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PHILADELPHIA — In a narrow waiting room at the Hospital of the University of Pennsylvania, Melissa Degezelle shimmies a plastic bin holding the stranger’s placenta into her Thermos tote. A new mother has just delivered the bloody, membranous mass, and Degezelle, today a placenta cook, will prepare it for the woman’s consumption — to “help stave off postpartum depression,” she says.
Degezelle is a 5-foot-2-inch wisp of a woman with a nonchalant bearing and Amélie haircut. She’s a poet by training but a professional dabbler by necessity: a sometime doula, women’s health counselor, medical model, placenta preparer —and an adjunct professor. For three and a half hours the previous night, she submitted to a series of pelvic exams performed by nine would-be doctors at the Philadelphia College of Osteopathic Medicine. At least one “had never been near a vagina,” she recalls. Her pay: $30 per medical student, for a total of $270 that evening.
Back in South Philadelphia, Degezelle washes the fresh placenta before making it into a lemon-cured ceviche and putting it through a food dehydrator, like “beef jerky,” she says. Another placenta — this one steamed, dried and ground into sand-colored capsules — is already packed into a Chinese-food takeout container for a new mom in the Germantown neighborhood. Degezelle will charge $200 for pickup, processing and delivery.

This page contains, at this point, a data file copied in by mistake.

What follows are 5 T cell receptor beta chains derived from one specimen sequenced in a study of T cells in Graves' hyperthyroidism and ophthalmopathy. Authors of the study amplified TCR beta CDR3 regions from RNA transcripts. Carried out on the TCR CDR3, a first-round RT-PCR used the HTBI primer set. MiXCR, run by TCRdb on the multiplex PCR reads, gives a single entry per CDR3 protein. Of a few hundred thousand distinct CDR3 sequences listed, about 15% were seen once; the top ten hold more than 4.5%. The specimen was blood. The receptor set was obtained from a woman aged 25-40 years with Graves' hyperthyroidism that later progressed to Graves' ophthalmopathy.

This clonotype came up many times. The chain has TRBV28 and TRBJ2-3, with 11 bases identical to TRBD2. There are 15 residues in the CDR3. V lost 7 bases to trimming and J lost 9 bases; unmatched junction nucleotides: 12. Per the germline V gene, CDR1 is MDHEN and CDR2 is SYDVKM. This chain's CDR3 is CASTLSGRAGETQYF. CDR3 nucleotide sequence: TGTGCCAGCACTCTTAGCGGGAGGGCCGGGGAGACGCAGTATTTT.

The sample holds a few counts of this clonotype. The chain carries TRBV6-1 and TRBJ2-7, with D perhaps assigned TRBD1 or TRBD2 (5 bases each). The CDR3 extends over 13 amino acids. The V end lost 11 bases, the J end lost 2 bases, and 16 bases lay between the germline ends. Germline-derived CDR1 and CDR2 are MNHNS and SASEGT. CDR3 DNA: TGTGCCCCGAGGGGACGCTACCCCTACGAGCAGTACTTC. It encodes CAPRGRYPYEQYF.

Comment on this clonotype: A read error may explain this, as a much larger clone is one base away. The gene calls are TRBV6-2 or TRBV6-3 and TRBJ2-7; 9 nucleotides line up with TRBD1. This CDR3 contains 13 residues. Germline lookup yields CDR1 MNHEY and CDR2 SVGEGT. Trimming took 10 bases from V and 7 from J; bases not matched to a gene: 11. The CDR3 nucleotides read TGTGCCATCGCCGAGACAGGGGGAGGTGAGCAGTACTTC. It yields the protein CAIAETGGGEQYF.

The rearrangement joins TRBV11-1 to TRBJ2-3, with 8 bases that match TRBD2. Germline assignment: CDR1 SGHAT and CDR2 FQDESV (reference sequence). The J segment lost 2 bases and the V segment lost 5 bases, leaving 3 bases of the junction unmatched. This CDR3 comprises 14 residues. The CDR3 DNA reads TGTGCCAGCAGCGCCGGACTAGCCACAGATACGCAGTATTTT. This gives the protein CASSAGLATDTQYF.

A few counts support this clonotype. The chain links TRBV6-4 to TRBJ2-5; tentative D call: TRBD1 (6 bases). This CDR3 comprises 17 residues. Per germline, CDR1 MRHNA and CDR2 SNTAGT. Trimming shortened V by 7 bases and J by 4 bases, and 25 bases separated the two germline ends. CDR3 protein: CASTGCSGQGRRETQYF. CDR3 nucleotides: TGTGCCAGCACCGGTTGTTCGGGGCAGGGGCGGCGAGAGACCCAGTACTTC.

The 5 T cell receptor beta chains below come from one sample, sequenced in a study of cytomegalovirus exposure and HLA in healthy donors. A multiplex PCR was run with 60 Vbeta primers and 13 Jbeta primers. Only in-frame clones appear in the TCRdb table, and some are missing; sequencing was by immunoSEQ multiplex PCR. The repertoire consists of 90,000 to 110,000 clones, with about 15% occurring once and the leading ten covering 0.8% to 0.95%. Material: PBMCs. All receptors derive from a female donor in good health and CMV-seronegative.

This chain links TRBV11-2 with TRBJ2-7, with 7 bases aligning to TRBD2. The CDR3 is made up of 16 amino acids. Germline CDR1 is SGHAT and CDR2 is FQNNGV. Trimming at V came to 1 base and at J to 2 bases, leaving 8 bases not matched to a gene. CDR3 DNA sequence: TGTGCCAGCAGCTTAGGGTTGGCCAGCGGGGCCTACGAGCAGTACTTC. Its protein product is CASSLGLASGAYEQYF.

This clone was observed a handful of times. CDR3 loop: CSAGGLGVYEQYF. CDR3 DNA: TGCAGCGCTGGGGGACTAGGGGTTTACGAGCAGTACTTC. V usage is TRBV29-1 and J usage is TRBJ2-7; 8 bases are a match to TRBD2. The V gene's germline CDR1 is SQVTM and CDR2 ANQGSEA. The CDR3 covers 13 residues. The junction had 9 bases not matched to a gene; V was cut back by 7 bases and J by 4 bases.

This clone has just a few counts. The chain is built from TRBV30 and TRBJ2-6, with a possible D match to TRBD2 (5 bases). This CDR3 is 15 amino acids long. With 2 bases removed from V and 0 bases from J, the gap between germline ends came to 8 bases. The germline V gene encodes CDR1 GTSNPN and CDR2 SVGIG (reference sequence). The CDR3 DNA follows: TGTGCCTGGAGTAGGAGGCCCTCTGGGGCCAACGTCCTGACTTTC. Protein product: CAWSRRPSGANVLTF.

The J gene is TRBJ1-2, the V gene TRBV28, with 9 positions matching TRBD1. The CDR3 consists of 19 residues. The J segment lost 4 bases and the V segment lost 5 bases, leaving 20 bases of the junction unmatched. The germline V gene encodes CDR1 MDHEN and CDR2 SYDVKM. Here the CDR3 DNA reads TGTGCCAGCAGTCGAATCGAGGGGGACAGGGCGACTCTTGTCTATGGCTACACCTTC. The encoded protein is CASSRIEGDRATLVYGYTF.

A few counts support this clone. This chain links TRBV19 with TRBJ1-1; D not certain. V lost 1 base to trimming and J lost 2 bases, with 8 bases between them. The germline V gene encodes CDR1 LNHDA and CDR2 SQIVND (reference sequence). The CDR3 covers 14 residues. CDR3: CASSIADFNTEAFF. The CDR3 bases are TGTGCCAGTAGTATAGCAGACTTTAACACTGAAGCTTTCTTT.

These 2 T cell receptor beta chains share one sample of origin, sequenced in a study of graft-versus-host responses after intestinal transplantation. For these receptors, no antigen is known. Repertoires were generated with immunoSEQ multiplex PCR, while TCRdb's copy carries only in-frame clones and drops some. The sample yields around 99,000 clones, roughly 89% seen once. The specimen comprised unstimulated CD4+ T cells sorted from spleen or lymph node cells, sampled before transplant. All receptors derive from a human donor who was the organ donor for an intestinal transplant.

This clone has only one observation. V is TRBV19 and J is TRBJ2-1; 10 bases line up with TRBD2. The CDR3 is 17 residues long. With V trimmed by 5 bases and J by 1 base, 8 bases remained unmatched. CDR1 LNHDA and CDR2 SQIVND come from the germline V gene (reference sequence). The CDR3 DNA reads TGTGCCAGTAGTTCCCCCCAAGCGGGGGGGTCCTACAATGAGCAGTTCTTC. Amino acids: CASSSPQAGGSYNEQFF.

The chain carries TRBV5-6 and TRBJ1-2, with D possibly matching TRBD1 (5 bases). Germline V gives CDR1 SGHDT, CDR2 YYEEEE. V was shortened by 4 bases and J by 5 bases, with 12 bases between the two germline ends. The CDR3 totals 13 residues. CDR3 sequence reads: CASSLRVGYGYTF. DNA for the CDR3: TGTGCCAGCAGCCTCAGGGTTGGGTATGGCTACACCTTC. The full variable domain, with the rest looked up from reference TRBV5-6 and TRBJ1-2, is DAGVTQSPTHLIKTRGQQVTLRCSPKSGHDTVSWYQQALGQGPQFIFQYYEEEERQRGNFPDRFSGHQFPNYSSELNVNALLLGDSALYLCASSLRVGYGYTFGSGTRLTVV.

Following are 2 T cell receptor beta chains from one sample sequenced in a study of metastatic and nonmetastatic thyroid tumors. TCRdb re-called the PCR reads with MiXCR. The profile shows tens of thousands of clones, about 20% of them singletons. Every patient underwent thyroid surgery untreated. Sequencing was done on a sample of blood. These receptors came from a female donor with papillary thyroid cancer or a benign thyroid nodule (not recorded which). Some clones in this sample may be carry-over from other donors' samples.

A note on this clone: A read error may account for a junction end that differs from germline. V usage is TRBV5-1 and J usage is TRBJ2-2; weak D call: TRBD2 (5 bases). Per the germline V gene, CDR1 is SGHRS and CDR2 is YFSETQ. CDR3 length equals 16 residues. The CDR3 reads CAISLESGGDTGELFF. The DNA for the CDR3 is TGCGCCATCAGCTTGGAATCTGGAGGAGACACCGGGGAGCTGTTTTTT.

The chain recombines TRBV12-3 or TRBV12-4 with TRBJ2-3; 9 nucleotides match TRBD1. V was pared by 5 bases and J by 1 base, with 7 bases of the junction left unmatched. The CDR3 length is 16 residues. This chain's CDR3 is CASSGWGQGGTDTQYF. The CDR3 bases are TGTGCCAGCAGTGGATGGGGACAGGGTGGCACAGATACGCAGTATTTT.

This income is crucial, particularly over the summer, when her pay as an adjunct professor dwindles. Though Degezelle’s occupational pastiche is more idiosyncratic than most, she is very much an adjunct poster child. Like three-quarters of instructors in higher education, she has none of the benefits of traditional full-time employment or even a steady income, let alone tenure, though she was recently awarded a prize for “excellence in teaching and service.” She was lucky in the spring, landing two courses at Temple and three at Philadelphia University for about $3,600 each, and staffing a women’s health clinic and doing “placentas and vagina modeling” on the side. With all her jobs combined, Degezelle, a single mother, typically earns about $35,000 per year — too little to pay off her student loans or purchase health insurance.
All this has provoked a widespread rebellion among adjuncts and graduate-student instructors, the bottom rung of academia. Teachers at private and public colleges and universities are demanding recognition and winning unexpected pay hikes and job security. And at a time of major losses for organized labor, an array of unions — from the American Federation of Teachers (AFT) to the Service Employees International Union (SEIU), the United Auto Workers and the United Steelworkers — have vowed to transform adjunct and graduate-student working conditions for good.